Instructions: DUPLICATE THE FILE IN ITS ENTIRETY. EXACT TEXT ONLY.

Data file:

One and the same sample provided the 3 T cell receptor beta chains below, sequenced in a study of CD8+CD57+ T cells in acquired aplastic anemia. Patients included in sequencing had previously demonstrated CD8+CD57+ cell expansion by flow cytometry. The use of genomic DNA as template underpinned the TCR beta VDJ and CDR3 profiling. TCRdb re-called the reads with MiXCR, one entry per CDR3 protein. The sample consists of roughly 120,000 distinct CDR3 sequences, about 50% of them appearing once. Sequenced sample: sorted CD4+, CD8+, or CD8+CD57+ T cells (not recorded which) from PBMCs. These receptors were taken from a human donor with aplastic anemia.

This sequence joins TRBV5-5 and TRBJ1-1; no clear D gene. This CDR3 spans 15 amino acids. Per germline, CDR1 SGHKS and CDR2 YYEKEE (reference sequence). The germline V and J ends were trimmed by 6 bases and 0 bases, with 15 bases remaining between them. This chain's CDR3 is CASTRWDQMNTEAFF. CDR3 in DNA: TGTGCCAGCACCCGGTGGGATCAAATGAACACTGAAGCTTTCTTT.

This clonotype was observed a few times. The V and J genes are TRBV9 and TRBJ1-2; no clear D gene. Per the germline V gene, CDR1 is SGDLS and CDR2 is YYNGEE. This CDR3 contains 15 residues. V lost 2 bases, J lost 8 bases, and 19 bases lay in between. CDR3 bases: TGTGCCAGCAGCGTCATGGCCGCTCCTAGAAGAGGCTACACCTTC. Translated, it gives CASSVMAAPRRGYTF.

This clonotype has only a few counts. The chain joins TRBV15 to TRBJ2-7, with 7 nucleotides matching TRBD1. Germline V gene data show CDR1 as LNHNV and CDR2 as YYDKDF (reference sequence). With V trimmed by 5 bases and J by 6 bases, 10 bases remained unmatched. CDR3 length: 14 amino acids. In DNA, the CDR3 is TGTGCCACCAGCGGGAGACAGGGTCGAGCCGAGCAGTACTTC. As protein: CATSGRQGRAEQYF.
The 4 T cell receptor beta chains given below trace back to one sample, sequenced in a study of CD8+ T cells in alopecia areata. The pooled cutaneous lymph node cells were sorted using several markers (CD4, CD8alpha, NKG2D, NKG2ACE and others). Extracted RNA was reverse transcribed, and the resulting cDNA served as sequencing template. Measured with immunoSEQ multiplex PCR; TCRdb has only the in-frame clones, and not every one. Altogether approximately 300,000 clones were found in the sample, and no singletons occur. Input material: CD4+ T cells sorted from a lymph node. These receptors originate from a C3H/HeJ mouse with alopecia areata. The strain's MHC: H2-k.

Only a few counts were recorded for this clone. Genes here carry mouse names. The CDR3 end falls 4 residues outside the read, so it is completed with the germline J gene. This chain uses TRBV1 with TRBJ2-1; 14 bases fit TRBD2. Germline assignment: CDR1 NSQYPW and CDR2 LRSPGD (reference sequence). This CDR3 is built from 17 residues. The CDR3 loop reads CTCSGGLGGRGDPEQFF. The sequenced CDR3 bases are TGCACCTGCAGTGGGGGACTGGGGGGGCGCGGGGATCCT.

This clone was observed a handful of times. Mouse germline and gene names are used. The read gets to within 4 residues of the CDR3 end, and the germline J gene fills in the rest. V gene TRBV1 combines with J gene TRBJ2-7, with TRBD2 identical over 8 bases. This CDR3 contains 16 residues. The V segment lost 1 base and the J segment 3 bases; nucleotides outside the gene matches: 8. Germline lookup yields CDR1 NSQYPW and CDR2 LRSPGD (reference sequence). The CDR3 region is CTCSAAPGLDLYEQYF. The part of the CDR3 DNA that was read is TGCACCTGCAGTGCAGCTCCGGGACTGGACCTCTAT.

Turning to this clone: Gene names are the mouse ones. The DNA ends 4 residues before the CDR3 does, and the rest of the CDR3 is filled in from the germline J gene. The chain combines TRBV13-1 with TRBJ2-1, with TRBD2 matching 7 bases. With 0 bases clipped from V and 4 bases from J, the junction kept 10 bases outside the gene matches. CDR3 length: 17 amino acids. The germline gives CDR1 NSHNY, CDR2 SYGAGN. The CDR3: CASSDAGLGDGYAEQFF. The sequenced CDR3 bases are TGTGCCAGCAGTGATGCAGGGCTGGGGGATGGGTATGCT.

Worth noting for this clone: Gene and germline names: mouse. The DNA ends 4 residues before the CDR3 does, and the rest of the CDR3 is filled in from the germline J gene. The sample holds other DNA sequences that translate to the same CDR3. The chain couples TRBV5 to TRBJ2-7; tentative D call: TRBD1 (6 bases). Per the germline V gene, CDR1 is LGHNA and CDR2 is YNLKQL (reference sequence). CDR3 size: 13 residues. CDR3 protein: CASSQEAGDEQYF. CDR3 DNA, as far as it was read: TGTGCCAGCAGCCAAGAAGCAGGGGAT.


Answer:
One and the same sample provided the 3 T cell receptor beta chains below, sequenced in a study of CD8+CD57+ T cells in acquired aplastic anemia. Patients included in sequencing had previously demonstrated CD8+CD57+ cell expansion by flow cytometry. The use of genomic DNA as template underpinned the TCR beta VDJ and CDR3 profiling. TCRdb re-called the reads with MiXCR, one entry per CDR3 protein. The sample consists of roughly 120,000 distinct CDR3 sequences, about 50% of them appearing once. Sequenced sample: sorted CD4+, CD8+, or CD8+CD57+ T cells (not recorded which) from PBMCs. These receptors were taken from a human donor with aplastic anemia.

This sequence joins TRBV5-5 and TRBJ1-1; no clear D gene. This CDR3 spans 15 amino acids. Per germline, CDR1 SGHKS and CDR2 YYEKEE (reference sequence). The germline V and J ends were trimmed by 6 bases and 0 bases, with 15 bases remaining between them. This chain's CDR3 is CASTRWDQMNTEAFF. CDR3 in DNA: TGTGCCAGCACCCGGTGGGATCAAATGAACACTGAAGCTTTCTTT.

This clonotype was observed a few times. The V and J genes are TRBV9 and TRBJ1-2; no clear D gene. Per the germline V gene, CDR1 is SGDLS and CDR2 is YYNGEE. This CDR3 contains 15 residues. V lost 2 bases, J lost 8 bases, and 19 bases lay in between. CDR3 bases: TGTGCCAGCAGCGTCATGGCCGCTCCTAGAAGAGGCTACACCTTC. Translated, it gives CASSVMAAPRRGYTF.

This clonotype has only a few counts. The chain joins TRBV15 to TRBJ2-7, with 7 nucleotides matching TRBD1. Germline V gene data show CDR1 as LNHNV and CDR2 as YYDKDF (reference sequence). With V trimmed by 5 bases and J by 6 bases, 10 bases remained unmatched. CDR3 length: 14 amino acids. In DNA, the CDR3 is TGTGCCACCAGCGGGAGACAGGGTCGAGCCGAGCAGTACTTC. As protein: CATSGRQGRAEQYF.
The 4 T cell receptor beta chains given below trace back to one sample, sequenced in a study of CD8+ T cells in alopecia areata. The pooled cutaneous lymph node cells were sorted using several markers (CD4, CD8alpha, NKG2D, NKG2ACE and others). Extracted RNA was reverse transcribed, and the resulting cDNA served as sequencing template. Measured with immunoSEQ multiplex PCR; TCRdb has only the in-frame clones, and not every one. Altogether approximately 300,000 clones were found in the sample, and no singletons occur. Input material: CD4+ T cells sorted from a lymph node. These receptors originate from a C3H/HeJ mouse with alopecia areata. The strain's MHC: H2-k.

Only a few counts were recorded for this clone. Genes here carry mouse names. The CDR3 end falls 4 residues outside the read, so it is completed with the germline J gene. This chain uses TRBV1 with TRBJ2-1; 14 bases fit TRBD2. Germline assignment: CDR1 NSQYPW and CDR2 LRSPGD (reference sequence). This CDR3 is built from 17 residues. The CDR3 loop reads CTCSGGLGGRGDPEQFF. The sequenced CDR3 bases are TGCACCTGCAGTGGGGGACTGGGGGGGCGCGGGGATCCT.

This clone was observed a handful of times. Mouse germline and gene names are used. The read gets to within 4 residues of the CDR3 end, and the germline J gene fills in the rest. V gene TRBV1 combines with J gene TRBJ2-7, with TRBD2 identical over 8 bases. This CDR3 contains 16 residues. The V segment lost 1 base and the J segment 3 bases; nucleotides outside the gene matches: 8. Germline lookup yields CDR1 NSQYPW and CDR2 LRSPGD (reference sequence). The CDR3 region is CTCSAAPGLDLYEQYF. The part of the CDR3 DNA that was read is TGCACCTGCAGTGCAGCTCCGGGACTGGACCTCTAT.

Turning to this clone: Gene names are the mouse ones. The DNA ends 4 residues before the CDR3 does, and the rest of the CDR3 is filled in from the germline J gene. The chain combines TRBV13-1 with TRBJ2-1, with TRBD2 matching 7 bases. With 0 bases clipped from V and 4 bases from J, the junction kept 10 bases outside the gene matches. CDR3 length: 17 amino acids. The germline gives CDR1 NSHNY, CDR2 SYGAGN. The CDR3: CASSDAGLGDGYAEQFF. The sequenced CDR3 bases are TGTGCCAGCAGTGATGCAGGGCTGGGGGATGGGTATGCT.

Worth noting for this clone: Gene and germline names: mouse. The DNA ends 4 residues before the CDR3 does, and the rest of the CDR3 is filled in from the germline J gene. The sample holds other DNA sequences that translate to the same CDR3. The chain couples TRBV5 to TRBJ2-7; tentative D call: TRBD1 (6 bases). Per the germline V gene, CDR1 is LGHNA and CDR2 is YNLKQL (reference sequence). CDR3 size: 13 residues. CDR3 protein: CASSQEAGDEQYF. CDR3 DNA, as far as it was read: TGTGCCAGCAGCCAAGAAGCAGGGGAT.